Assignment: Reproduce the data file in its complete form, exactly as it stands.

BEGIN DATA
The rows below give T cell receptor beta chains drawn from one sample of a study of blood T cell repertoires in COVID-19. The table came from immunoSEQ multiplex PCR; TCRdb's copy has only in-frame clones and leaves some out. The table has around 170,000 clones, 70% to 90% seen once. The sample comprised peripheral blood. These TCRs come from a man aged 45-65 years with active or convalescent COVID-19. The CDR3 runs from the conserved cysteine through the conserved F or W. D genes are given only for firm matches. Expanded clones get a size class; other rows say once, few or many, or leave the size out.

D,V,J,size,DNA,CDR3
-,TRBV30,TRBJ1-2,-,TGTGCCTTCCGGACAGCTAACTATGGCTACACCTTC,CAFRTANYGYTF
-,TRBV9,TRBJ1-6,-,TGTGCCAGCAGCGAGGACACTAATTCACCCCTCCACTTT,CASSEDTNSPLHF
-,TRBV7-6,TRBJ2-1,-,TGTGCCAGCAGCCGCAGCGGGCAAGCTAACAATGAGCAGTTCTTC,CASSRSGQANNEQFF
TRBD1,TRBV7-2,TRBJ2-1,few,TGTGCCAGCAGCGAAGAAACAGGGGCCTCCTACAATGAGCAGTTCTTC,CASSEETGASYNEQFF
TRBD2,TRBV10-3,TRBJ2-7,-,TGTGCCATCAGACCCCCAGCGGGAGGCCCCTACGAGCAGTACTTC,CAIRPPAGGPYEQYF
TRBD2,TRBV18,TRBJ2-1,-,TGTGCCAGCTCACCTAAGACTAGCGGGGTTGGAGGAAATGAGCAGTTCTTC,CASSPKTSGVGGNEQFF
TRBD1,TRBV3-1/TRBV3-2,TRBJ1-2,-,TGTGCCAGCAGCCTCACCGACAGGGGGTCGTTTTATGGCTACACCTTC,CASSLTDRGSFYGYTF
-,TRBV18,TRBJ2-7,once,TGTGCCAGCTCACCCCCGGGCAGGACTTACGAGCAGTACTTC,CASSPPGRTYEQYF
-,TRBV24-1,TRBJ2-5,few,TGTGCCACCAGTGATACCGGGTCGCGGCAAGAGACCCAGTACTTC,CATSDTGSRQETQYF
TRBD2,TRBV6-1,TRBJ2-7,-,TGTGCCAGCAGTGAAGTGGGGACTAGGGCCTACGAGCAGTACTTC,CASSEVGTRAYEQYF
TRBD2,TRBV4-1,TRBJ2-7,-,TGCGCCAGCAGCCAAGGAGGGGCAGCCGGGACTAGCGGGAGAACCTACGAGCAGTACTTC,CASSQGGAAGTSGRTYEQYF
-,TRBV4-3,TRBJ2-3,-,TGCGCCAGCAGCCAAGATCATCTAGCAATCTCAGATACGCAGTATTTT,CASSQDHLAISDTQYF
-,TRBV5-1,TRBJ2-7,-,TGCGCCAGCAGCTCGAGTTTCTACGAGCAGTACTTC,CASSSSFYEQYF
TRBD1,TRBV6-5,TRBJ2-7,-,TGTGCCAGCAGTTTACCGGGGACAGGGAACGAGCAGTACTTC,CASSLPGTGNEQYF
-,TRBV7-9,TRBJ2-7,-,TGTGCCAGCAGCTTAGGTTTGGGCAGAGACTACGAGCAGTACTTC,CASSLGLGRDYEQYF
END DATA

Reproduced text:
The rows below give T cell receptor beta chains drawn from one sample of a study of blood T cell repertoires in COVID-19. The table came from immunoSEQ multiplex PCR; TCRdb's copy has only in-frame clones and leaves some out. The table has around 170,000 clones, 70% to 90% seen once. The sample comprised peripheral blood. These TCRs come from a man aged 45-65 years with active or convalescent COVID-19. The CDR3 runs from the conserved cysteine through the conserved F or W. D genes are given only for firm matches. Expanded clones get a size class; other rows say once, few or many, or leave the size out.

D,V,J,size,DNA,CDR3
-,TRBV30,TRBJ1-2,-,TGTGCCTTCCGGACAGCTAACTATGGCTACACCTTC,CAFRTANYGYTF
-,TRBV9,TRBJ1-6,-,TGTGCCAGCAGCGAGGACACTAATTCACCCCTCCACTTT,CASSEDTNSPLHF
-,TRBV7-6,TRBJ2-1,-,TGTGCCAGCAGCCGCAGCGGGCAAGCTAACAATGAGCAGTTCTTC,CASSRSGQANNEQFF
TRBD1,TRBV7-2,TRBJ2-1,few,TGTGCCAGCAGCGAAGAAACAGGGGCCTCCTACAATGAGCAGTTCTTC,CASSEETGASYNEQFF
TRBD2,TRBV10-3,TRBJ2-7,-,TGTGCCATCAGACCCCCAGCGGGAGGCCCCTACGAGCAGTACTTC,CAIRPPAGGPYEQYF
TRBD2,TRBV18,TRBJ2-1,-,TGTGCCAGCTCACCTAAGACTAGCGGGGTTGGAGGAAATGAGCAGTTCTTC,CASSPKTSGVGGNEQFF
TRBD1,TRBV3-1/TRBV3-2,TRBJ1-2,-,TGTGCCAGCAGCCTCACCGACAGGGGGTCGTTTTATGGCTACACCTTC,CASSLTDRGSFYGYTF
-,TRBV18,TRBJ2-7,once,TGTGCCAGCTCACCCCCGGGCAGGACTTACGAGCAGTACTTC,CASSPPGRTYEQYF
-,TRBV24-1,TRBJ2-5,few,TGTGCCACCAGTGATACCGGGTCGCGGCAAGAGACCCAGTACTTC,CATSDTGSRQETQYF
TRBD2,TRBV6-1,TRBJ2-7,-,TGTGCCAGCAGTGAAGTGGGGACTAGGGCCTACGAGCAGTACTTC,CASSEVGTRAYEQYF
TRBD2,TRBV4-1,TRBJ2-7,-,TGCGCCAGCAGCCAAGGAGGGGCAGCCGGGACTAGCGGGAGAACCTACGAGCAGTACTTC,CASSQGGAAGTSGRTYEQYF
-,TRBV4-3,TRBJ2-3,-,TGCGCCAGCAGCCAAGATCATCTAGCAATCTCAGATACGCAGTATTTT,CASSQDHLAISDTQYF
-,TRBV5-1,TRBJ2-7,-,TGCGCCAGCAGCTCGAGTTTCTACGAGCAGTACTTC,CASSSSFYEQYF
TRBD1,TRBV6-5,TRBJ2-7,-,TGTGCCAGCAGTTTACCGGGGACAGGGAACGAGCAGTACTTC,CASSLPGTGNEQYF
-,TRBV7-9,TRBJ2-7,-,TGTGCCAGCAGCTTAGGTTTGGGCAGAGACTACGAGCAGTACTTC,CASSLGLGRDYEQYF